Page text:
Friday, October 21, 2005
Ninth Circuit, in En Banc Ruling, Allows Use of Race As ‘Tiebreaker’ in High School Pupil Assignments
By a MetNews Staff Writer
The Ninth U.S. Circuit Court of Appeals ruled en banc yesterday that a plan used by the Seattle public schools to assign students to high schools, taking into consideration the race of students competing for limited spots at popular schools, did not violate the Fourteenth Amendment.
In a 7-4 decision citing the 2003 Supreme Court rulings on affirmative action in college admissions, the judges said that the Seattle plan was “narrowly tailored to meet the District’s compelling interests” in promoting diversity and avoiding the isolation of racial minorities.
Judge Raymond C. Fisher wrote the majority opinion, with the concurrence of Chief Judge Mary M. Schroeder and Judges Harry Pregerson, Michael Daly Hawkins, William A. Fletcher, and Johnnie B. Rawlinson. Judge Alex Kozinski concurred separately.
Fisher said it may be even more important for high schools to use race as an admissions factor than it is for colleges, because not all students go on to college.
“For these students, their public high school educational experience will be their sole opportunity to reap the benefits of a diverse learning environment,” the judge wrote.
Judge Carlos T. Bea dissented. While there is unquestioned value in diversity, he wrote, “[t]he issue here is whether this idea may be imposed by government coercion, rather than societal conviction; whether students and their parents may choose, or whether their government may choose for them.”
Judges Andrew J. Kleinfeld, Richard C. Tallman, and Consuelo M. Callahan joined Bea in dissent.
.A three-judge Ninth Circuit panel ruled in 2002 that the use of race as a factor in school assignments violates I-200, a 1998 initiative similar to California’s Proposition 209. But it later vacated that ruling and asked the Washington Supreme Court to rule on whether the plan violated I-200.
When the Washington high court said the plan did not violate the state law, the case came back to the Ninth Circuit for resolution of the case under the Equal Protection Clause. A panel ruled 2-1 in February that it did, but a majority of the judges voted to review that decision en banc.
The “open choice” plan, which was first adopted in the 1970s, allows students to give a first, second, or third preference as to which of the city’s 10 public high schools they wish to attend. But because the overwhelming majorityó82 percent for the 2000-2001 school yearóprefer to attend one of five particular schools, certain students are given preference in determining whose wishes will be honored first.
The highest preference is given to those who wish to attend a school in which their siblings are already enrolled. After that, however, preference was given to those wishing to attend a school in which members of their racial group were significantly underrepresented in comparison to their percentage of the district as a whole.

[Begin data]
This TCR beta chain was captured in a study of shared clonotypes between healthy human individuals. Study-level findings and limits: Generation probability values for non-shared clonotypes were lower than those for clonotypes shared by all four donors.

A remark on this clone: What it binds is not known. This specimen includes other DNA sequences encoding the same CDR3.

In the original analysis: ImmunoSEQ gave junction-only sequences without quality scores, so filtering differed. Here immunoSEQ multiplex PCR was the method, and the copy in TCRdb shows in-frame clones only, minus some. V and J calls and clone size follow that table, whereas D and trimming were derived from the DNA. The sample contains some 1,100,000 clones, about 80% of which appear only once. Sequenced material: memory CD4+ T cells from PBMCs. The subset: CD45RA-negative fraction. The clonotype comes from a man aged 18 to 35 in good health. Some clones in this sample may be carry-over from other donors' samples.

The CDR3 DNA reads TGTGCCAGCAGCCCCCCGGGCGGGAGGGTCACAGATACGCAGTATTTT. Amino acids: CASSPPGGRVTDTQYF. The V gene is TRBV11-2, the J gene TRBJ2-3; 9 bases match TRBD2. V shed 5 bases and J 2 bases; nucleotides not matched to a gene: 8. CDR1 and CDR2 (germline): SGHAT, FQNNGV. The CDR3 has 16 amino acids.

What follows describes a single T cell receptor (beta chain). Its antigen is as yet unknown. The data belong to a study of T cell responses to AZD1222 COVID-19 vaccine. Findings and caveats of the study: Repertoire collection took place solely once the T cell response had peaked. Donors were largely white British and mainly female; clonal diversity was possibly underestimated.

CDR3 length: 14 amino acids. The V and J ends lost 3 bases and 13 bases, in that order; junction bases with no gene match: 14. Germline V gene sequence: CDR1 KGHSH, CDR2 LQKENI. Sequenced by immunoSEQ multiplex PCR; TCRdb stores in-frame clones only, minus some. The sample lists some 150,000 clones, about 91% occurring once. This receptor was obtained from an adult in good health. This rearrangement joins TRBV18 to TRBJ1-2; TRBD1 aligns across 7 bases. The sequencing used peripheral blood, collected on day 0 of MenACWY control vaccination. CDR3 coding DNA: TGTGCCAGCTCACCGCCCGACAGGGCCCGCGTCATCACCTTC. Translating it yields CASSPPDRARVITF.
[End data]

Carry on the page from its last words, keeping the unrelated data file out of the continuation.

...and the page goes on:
The district modified the plan several years ago by eliminating the racial “tiebreaker” pending the outcome of the litigation. A spokeswoman said it would be up to the school board to decide whether the district will reinstate the tiebreaker immediately or wait to see if the Supreme Court agrees to hear the case.
When the tiebreaker was in effect, some whites were prevented from attending three high schools in which white enrollment was limited to 55 percent, while non-white enrollment was limited at one school. Because the third tiebreaker was distance, some students had to attend schools located far from home.
The group that challenged the plan, Parents Involved in Community Schools, said it would continue its efforts.
“We are going to petition the U.S. Supreme court to look at this,” PICS president Kathleen Brose, who is white, told The Associated Press. “It’s too important a decision for the city of Seattle. These children need access to their neighborhood schools, and they’re not going to get it if the district uses a racial tiebreaker.”
Brose said the tiebreaker kept her oldest daughter out of the high school closest to their home, and her other top choices as well. As a freshman, she wound up having to commute 30 minutes to another high school.
The Pacific Legal Foundation, a Sacramento-based advocacy group that has brought a number of Proposition 209 enforcement proceedings, filed an amicus brief in support of PICS. PLF previously represented an Orange County citizen who won a Fourth District Court of Appeal ruling that a similar plan in the Huntington Beach Union High School District violated the California initiative.
But the Ninth Circuit majority yesterday agreed with the district that maintaining racially diverse student bodies “increases the likelihood that students will discuss racial or ethnic issues and be more likely to socialize with people of different races,” trains pupils “to become citizens in a multi-racial/multi-ethnic world, “brings different viewpoints and experiences to classroom discussions and thereby enhances the educational process,” and “fosters racial and cultural understanding, which is particularly important in a racially and culturally diverse society such as ours.”
The ruling is the second federal appeallate opinion this year to uphold voluntary desegregation plans by city school districts, cases that are helping define how far districts can go to ensure diversity in their classrooms. In June, a 3-2 ruling by the First Circuit upheld a plan used by the school district of Lynn, Mass.
The case is Parents Involved in Community Schools v. Seattle School District, No. 1, 01-35450.
Copyright 2005, Metropolitan News Company